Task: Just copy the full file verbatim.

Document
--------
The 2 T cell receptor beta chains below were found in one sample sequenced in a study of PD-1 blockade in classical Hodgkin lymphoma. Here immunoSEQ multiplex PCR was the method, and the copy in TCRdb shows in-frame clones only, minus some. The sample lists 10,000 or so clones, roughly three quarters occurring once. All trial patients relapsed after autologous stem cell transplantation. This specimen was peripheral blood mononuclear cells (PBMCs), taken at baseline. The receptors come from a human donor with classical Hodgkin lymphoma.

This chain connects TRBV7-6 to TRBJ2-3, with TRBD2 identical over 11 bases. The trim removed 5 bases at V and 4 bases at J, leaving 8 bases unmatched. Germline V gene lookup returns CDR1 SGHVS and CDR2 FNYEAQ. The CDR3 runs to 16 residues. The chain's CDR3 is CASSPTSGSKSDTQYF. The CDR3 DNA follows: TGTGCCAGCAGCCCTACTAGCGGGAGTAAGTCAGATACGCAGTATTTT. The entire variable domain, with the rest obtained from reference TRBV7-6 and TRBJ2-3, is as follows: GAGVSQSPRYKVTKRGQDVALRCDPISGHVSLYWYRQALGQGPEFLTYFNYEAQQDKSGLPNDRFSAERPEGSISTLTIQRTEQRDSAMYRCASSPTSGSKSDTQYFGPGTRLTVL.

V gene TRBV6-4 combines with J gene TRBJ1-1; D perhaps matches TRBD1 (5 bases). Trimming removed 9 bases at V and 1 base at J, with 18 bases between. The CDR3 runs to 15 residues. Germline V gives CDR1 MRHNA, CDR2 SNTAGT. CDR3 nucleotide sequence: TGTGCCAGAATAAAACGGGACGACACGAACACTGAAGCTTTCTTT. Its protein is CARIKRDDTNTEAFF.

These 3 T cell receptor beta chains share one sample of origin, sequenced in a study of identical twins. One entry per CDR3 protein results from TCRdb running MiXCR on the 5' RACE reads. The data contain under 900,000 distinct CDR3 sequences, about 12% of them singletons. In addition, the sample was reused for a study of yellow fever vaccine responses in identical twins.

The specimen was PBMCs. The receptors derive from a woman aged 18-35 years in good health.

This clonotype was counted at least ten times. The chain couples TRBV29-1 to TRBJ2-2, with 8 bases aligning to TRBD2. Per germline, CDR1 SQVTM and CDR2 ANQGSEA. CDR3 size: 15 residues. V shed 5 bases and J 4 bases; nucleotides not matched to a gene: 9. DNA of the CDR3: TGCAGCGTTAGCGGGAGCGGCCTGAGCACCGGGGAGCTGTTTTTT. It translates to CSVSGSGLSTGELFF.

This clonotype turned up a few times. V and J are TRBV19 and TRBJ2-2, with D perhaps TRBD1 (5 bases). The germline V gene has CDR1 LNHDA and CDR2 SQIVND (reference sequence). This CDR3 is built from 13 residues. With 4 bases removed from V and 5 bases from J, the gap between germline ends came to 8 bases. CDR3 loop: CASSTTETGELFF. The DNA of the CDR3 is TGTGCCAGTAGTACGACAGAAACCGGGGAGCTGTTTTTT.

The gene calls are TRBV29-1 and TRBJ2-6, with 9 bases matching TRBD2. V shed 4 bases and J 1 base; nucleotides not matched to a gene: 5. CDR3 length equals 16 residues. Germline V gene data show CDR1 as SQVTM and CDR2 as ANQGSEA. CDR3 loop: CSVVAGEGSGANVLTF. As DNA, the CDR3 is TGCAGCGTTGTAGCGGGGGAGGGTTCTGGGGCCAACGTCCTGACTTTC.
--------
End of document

The 2 T cell receptor beta chains below were found in one sample sequenced in a study of PD-1 blockade in classical Hodgkin lymphoma. Here immunoSEQ multiplex PCR was the method, and the copy in TCRdb shows in-frame clones only, minus some. The sample lists 10,000 or so clones, roughly three quarters occurring once. All trial patients relapsed after autologous stem cell transplantation. This specimen was peripheral blood mononuclear cells (PBMCs), taken at baseline. The receptors come from a human donor with classical Hodgkin lymphoma.

This chain connects TRBV7-6 to TRBJ2-3, with TRBD2 identical over 11 bases. The trim removed 5 bases at V and 4 bases at J, leaving 8 bases unmatched. Germline V gene lookup returns CDR1 SGHVS and CDR2 FNYEAQ. The CDR3 runs to 16 residues. The chain's CDR3 is CASSPTSGSKSDTQYF. The CDR3 DNA follows: TGTGCCAGCAGCCCTACTAGCGGGAGTAAGTCAGATACGCAGTATTTT. The entire variable domain, with the rest obtained from reference TRBV7-6 and TRBJ2-3, is as follows: GAGVSQSPRYKVTKRGQDVALRCDPISGHVSLYWYRQALGQGPEFLTYFNYEAQQDKSGLPNDRFSAERPEGSISTLTIQRTEQRDSAMYRCASSPTSGSKSDTQYFGPGTRLTVL.

V gene TRBV6-4 combines with J gene TRBJ1-1; D perhaps matches TRBD1 (5 bases). Trimming removed 9 bases at V and 1 base at J, with 18 bases between. The CDR3 runs to 15 residues. Germline V gives CDR1 MRHNA, CDR2 SNTAGT. CDR3 nucleotide sequence: TGTGCCAGAATAAAACGGGACGACACGAACACTGAAGCTTTCTTT. Its protein is CARIKRDDTNTEAFF.

These 3 T cell receptor beta chains share one sample of origin, sequenced in a study of identical twins. One entry per CDR3 protein results from TCRdb running MiXCR on the 5' RACE reads. The data contain under 900,000 distinct CDR3 sequences, about 12% of them singletons. In addition, the sample was reused for a study of yellow fever vaccine responses in identical twins.

The specimen was PBMCs. The receptors derive from a woman aged 18-35 years in good health.

This clonotype was counted at least ten times. The chain couples TRBV29-1 to TRBJ2-2, with 8 bases aligning to TRBD2. Per germline, CDR1 SQVTM and CDR2 ANQGSEA. CDR3 size: 15 residues. V shed 5 bases and J 4 bases; nucleotides not matched to a gene: 9. DNA of the CDR3: TGCAGCGTTAGCGGGAGCGGCCTGAGCACCGGGGAGCTGTTTTTT. It translates to CSVSGSGLSTGELFF.

This clonotype turned up a few times. V and J are TRBV19 and TRBJ2-2, with D perhaps TRBD1 (5 bases). The germline V gene has CDR1 LNHDA and CDR2 SQIVND (reference sequence). This CDR3 is built from 13 residues. With 4 bases removed from V and 5 bases from J, the gap between germline ends came to 8 bases. CDR3 loop: CASSTTETGELFF. The DNA of the CDR3 is TGTGCCAGTAGTACGACAGAAACCGGGGAGCTGTTTTTT.

The gene calls are TRBV29-1 and TRBJ2-6, with 9 bases matching TRBD2. V shed 4 bases and J 1 base; nucleotides not matched to a gene: 5. CDR3 length equals 16 residues. Germline V gene data show CDR1 as SQVTM and CDR2 as ANQGSEA. CDR3 loop: CSVVAGEGSGANVLTF. As DNA, the CDR3 is TGCAGCGTTGTAGCGGGGGAGGGTTCTGGGGCCAACGTCCTGACTTTC.